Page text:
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Come, Follow Me: Revelation 15-22

This is one of a series of reviews from a Christian perspective on the weekly lessons found in the Come, Follow Me (New Testament, 2023) for Individuals and Families published by The Church of Jesus Christ of Latter-day Saints.  To find the index of these reviews, visit here.

Bold face type in this article comes from the Church’s curriculum. (Note: Not every sentence is being reviewed.)

December 25-31

Revelation 15-22

Ideas for Personal Scripture Study

Revelation 16–18; 21–22

The Lord invites me to flee Babylon and inherit “the holy city.”

After witnessing the destruction and perils of the last days, John saw a future day that can be summed up in the Lord’s declaration “Behold, I make all things new” (Revelation 21:5). One way to understand what that means is to contrast John’s description of Babylon, the symbol of worldliness and wickedness (see Revelation 16–18), with his description of the new Jerusalem, symbolic of celestial glory in God’s presence (see Revelation 21–22).

In Mormonism, what does “celestial glory” mean? Thomas Monson, Mormonism’s 16th president, taught:

“It is the celestial glory which we seek. It is in the presence of God we desire to dwell. It is a forever family in which we want membership. Such blessings must be earned”

“An Invitation to Exaltation,” Thomas Monson, Ensign (Conference Edition), May 1988, 56.

And what does “forever family” reference? This is talking about having one’s biological family together in the next life. The idea that Christians have to “earn” God’s blessings and that heaven is made up of biological members and not just the Body of Christ is a contradiction of biblical Christianity.

Revelation 20:12–15; 21:1–4

All of God’s children will be judged out of the book of life.

Suppose an author offered to write a book about your life. What details or experiences would you want included? If you knew that your future actions would also be recorded, how would you approach your life differently? Think about this as you read Revelation 20:12–15. What do you hope will be written about you in the book of life? How would you describe the Savior’s role in your book of life? In your opinion, why is it significant that it is called “the Lamb’s book of life”? (Revelation 21:27).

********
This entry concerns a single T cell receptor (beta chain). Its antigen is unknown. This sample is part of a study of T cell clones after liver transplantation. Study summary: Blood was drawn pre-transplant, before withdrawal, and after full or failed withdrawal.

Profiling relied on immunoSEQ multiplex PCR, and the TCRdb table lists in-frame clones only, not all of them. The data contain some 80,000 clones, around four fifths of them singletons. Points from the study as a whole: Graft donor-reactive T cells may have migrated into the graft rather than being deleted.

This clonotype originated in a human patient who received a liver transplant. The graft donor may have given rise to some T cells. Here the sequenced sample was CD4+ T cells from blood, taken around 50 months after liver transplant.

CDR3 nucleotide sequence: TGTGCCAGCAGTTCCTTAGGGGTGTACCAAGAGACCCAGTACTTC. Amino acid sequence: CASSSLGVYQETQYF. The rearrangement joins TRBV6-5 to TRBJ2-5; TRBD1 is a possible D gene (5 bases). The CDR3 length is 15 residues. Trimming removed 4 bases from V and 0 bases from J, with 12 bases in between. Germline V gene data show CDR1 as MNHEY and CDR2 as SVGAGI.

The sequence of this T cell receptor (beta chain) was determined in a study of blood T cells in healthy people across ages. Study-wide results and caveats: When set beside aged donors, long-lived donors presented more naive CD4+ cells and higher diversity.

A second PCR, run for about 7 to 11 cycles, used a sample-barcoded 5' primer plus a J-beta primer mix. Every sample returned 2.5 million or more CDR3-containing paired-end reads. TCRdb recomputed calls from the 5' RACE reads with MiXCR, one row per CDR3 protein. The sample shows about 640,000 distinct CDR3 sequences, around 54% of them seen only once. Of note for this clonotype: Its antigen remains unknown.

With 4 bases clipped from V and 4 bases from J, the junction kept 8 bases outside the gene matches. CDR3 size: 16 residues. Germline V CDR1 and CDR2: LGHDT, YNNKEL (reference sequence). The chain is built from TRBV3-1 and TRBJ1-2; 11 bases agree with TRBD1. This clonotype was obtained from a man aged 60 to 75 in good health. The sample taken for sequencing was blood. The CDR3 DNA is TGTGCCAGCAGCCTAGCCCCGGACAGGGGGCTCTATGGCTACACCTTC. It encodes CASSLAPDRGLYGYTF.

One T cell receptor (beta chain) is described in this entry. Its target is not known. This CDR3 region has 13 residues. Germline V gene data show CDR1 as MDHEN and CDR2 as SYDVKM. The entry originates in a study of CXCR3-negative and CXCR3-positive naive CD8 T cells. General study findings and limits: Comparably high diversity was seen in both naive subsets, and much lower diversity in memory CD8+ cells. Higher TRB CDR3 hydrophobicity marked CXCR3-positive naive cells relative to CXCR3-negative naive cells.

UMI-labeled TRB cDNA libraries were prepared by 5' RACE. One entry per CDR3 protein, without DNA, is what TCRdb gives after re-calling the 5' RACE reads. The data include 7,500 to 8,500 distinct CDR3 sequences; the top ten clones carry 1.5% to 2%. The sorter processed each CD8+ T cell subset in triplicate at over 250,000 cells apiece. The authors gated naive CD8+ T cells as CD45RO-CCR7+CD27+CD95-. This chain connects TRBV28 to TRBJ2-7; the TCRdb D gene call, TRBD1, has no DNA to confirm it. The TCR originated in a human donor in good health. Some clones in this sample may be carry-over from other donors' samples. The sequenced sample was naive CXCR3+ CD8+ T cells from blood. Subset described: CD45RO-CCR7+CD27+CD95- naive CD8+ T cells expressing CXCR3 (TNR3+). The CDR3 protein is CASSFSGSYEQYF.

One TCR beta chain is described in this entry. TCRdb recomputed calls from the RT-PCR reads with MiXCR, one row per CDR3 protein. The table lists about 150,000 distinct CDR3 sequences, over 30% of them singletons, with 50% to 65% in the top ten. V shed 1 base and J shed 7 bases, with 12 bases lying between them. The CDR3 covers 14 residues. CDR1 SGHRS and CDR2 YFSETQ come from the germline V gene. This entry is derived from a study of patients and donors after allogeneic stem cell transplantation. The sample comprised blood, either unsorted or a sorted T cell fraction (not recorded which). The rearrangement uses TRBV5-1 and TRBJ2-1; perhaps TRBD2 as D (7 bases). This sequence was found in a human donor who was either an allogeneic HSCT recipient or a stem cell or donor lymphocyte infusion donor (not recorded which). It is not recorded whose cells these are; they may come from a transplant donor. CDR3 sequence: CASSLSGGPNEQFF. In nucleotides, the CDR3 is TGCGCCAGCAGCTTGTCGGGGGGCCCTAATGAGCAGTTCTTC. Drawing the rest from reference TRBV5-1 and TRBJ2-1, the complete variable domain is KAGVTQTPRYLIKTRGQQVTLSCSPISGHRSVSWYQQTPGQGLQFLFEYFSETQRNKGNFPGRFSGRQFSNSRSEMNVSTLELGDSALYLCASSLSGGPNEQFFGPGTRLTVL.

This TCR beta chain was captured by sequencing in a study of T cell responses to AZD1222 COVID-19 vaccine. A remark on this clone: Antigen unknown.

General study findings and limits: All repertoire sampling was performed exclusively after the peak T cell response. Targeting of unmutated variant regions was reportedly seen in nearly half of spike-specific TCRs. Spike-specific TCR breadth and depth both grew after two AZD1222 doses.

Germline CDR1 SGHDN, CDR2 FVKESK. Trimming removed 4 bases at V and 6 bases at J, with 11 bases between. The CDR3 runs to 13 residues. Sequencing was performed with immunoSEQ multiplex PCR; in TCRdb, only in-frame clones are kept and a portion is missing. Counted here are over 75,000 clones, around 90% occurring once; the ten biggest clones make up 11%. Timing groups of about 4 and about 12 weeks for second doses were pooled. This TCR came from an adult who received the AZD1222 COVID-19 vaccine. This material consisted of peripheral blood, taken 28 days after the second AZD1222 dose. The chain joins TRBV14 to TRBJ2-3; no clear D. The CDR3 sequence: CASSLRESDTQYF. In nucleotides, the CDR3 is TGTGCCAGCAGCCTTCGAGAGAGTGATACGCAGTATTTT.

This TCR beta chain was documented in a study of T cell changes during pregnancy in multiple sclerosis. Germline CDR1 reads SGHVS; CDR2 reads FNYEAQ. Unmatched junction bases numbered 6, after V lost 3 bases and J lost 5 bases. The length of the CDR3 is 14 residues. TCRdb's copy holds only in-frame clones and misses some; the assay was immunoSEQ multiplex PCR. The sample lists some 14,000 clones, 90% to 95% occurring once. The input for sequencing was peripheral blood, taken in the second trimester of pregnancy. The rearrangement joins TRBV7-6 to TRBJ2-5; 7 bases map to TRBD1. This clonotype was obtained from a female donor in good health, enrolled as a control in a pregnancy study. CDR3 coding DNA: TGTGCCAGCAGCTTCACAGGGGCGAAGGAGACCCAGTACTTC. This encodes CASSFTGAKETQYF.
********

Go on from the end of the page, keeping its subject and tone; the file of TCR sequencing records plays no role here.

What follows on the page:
For Bible-believing Christians, Jesus is 100% about the role in having me in the Lamb’s Book of Life. It is by grace true believers have been saved by faith, not by works, the apostle Paul wrote in Ephesians 2:8-9. For Mormons, salvation comes by grace after all a person can do. Works play a vital role in qualifying for eternal life. Thus, I don’t think a Latter-day Saint could sing the Christian hymn “Jesus Paid it All.” The refrain says,

Jesus paid it all,
All to Him I owe;
Sin had left a crimson stain,
He washed it white as snow.

In Mormonism Jesus paid it some but not all. Seventeenth President Russell M. Nelson explained,

“Eternal life, or celestial glory or exaltation, is a conditional gift. Conditions of this gift have been established by the Lord, who said, ‘If you keep my commandments and endure to the end you shall have eternal life, which gift is the greatest of all the gifts of God.’ Those qualifying conditions include faith in the Lord, repentance, baptism, receiving the Holy Ghost, and remaining faithful to the ordinances and covenants of the temple”

“Salvation and Exaltation,” Ensign (Conference Edition), May 2008, 9).

It is keeping commandements, as taught in the first section of the D&C, and “remaining faithful” to the commandments that allows the Latter-day Saint to possess salvation. Yet which Latter-day Saint is doing all he or she can do?